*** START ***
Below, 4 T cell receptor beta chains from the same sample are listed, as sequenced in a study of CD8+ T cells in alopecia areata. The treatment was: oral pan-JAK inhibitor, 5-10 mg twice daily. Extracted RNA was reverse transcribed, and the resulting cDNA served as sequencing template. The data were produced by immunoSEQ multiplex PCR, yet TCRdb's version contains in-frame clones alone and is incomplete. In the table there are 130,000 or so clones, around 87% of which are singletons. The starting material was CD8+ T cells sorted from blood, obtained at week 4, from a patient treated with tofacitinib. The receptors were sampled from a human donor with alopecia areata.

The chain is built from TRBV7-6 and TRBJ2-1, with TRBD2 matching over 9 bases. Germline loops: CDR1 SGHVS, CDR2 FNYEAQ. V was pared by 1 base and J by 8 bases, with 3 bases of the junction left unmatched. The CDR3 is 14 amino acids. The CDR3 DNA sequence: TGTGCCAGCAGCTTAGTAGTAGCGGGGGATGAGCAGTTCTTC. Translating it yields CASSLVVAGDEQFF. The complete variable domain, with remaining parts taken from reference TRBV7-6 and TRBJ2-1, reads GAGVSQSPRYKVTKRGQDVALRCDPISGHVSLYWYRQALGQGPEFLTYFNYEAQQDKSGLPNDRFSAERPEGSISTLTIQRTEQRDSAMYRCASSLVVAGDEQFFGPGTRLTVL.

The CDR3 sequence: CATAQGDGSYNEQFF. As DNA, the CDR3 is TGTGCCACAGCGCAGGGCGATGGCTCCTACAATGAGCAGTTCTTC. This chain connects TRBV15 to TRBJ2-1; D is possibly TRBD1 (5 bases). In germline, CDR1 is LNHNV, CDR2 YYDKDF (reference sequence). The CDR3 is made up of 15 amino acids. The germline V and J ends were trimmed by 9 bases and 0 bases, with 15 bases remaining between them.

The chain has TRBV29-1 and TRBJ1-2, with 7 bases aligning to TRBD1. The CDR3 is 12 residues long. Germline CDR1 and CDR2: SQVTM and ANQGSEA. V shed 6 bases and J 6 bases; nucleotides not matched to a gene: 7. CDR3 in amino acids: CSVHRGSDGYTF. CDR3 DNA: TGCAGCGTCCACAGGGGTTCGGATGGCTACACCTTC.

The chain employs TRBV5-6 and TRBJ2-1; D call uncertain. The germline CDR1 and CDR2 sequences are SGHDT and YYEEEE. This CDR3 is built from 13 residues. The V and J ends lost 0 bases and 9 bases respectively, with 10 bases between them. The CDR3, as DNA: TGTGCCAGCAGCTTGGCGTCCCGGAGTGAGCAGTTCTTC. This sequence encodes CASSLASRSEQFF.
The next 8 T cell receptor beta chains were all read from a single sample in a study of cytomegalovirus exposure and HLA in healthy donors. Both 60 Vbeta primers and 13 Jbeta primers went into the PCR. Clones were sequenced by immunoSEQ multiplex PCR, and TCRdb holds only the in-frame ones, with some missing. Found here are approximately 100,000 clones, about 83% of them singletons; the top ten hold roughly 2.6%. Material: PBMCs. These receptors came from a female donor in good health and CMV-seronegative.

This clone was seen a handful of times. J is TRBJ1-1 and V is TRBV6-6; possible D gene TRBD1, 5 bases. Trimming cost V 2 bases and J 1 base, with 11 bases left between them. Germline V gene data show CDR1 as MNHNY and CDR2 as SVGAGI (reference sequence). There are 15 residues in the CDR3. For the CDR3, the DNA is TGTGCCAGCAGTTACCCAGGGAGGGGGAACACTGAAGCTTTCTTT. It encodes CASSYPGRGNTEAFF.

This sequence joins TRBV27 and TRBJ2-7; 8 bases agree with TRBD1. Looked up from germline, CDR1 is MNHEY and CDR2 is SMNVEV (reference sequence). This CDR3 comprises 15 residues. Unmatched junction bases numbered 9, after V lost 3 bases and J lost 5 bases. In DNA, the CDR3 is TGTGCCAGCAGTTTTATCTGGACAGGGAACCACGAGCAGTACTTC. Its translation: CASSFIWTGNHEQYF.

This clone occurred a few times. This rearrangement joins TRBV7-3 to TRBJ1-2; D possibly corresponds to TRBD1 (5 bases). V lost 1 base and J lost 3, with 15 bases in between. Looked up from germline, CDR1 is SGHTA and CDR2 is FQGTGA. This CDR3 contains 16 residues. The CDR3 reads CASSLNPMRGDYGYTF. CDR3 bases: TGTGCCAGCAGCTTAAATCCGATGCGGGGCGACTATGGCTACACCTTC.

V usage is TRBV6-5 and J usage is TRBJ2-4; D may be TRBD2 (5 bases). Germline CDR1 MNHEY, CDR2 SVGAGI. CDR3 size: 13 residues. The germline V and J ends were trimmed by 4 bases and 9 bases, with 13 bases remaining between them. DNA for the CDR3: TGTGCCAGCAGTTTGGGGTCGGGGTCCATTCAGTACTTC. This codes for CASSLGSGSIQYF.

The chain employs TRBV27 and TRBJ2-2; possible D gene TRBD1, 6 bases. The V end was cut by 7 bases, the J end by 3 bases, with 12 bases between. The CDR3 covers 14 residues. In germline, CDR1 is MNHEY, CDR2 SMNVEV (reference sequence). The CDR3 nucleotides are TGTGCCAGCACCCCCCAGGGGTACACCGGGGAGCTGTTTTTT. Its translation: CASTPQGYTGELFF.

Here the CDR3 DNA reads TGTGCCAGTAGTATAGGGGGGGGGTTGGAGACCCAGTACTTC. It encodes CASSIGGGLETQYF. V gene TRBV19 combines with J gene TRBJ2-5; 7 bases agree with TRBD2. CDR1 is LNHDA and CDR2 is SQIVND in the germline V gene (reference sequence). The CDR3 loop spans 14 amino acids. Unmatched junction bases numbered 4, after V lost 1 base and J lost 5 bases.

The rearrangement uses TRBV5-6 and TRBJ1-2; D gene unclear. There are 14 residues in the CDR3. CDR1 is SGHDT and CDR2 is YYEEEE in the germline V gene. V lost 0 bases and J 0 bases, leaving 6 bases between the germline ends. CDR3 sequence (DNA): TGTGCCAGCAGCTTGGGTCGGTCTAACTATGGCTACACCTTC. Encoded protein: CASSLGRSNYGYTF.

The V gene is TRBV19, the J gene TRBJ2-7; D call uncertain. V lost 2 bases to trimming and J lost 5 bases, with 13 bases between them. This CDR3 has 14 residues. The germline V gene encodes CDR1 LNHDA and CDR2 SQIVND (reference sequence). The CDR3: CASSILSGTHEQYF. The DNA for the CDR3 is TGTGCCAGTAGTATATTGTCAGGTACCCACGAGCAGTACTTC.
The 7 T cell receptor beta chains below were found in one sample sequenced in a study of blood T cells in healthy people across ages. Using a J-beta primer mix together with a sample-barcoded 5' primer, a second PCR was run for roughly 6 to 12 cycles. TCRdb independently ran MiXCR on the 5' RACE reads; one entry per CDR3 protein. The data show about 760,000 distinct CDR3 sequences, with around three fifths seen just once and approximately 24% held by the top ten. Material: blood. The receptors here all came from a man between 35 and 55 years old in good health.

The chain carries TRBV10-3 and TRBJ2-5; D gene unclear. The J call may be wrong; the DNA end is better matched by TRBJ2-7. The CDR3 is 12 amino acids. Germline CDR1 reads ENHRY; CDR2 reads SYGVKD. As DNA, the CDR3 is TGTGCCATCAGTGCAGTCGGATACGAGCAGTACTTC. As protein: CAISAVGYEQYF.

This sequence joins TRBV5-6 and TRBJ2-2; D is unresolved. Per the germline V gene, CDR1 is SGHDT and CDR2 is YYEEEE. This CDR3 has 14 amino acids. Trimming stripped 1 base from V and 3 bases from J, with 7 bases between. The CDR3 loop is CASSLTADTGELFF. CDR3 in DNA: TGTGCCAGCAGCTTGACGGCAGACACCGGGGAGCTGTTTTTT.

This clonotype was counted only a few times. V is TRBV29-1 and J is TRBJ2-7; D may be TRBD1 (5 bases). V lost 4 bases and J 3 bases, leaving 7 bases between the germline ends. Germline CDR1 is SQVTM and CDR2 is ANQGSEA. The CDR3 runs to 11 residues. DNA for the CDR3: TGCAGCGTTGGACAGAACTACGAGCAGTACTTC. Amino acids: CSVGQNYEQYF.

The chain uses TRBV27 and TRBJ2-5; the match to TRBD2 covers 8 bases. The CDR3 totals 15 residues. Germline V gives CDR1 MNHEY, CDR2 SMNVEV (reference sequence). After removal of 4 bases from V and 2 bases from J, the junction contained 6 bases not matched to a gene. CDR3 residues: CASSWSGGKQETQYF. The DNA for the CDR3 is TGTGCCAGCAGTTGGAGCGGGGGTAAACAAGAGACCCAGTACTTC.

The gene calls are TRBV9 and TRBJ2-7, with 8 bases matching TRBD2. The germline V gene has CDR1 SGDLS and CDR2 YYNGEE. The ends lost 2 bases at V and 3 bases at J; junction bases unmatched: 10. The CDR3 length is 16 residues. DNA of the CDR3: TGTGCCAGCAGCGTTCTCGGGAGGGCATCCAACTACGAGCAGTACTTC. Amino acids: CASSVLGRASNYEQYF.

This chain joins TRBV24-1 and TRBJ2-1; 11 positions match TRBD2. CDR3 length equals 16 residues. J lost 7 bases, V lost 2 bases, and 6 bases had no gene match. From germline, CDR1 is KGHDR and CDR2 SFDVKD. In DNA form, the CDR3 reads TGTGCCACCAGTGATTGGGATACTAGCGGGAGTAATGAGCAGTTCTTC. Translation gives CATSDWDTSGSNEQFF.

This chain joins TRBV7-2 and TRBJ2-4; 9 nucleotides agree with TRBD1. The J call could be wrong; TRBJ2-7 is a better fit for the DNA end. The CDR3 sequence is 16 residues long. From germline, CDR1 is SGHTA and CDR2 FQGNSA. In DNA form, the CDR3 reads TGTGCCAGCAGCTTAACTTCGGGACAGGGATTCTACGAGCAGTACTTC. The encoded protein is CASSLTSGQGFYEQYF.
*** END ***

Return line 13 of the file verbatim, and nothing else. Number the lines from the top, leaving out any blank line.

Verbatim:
The rearrangement uses TRBV5-6 and TRBJ1-2; D gene unclear. There are 14 residues in the CDR3. CDR1 is SGHDT and CDR2 is YYEEEE in the germline V gene. V lost 0 bases and J 0 bases, leaving 6 bases between the germline ends. CDR3 sequence (DNA): TGTGCCAGCAGCTTGGGTCGGTCTAACTATGGCTACACCTTC. Encoded protein: CASSLGRSNYGYTF.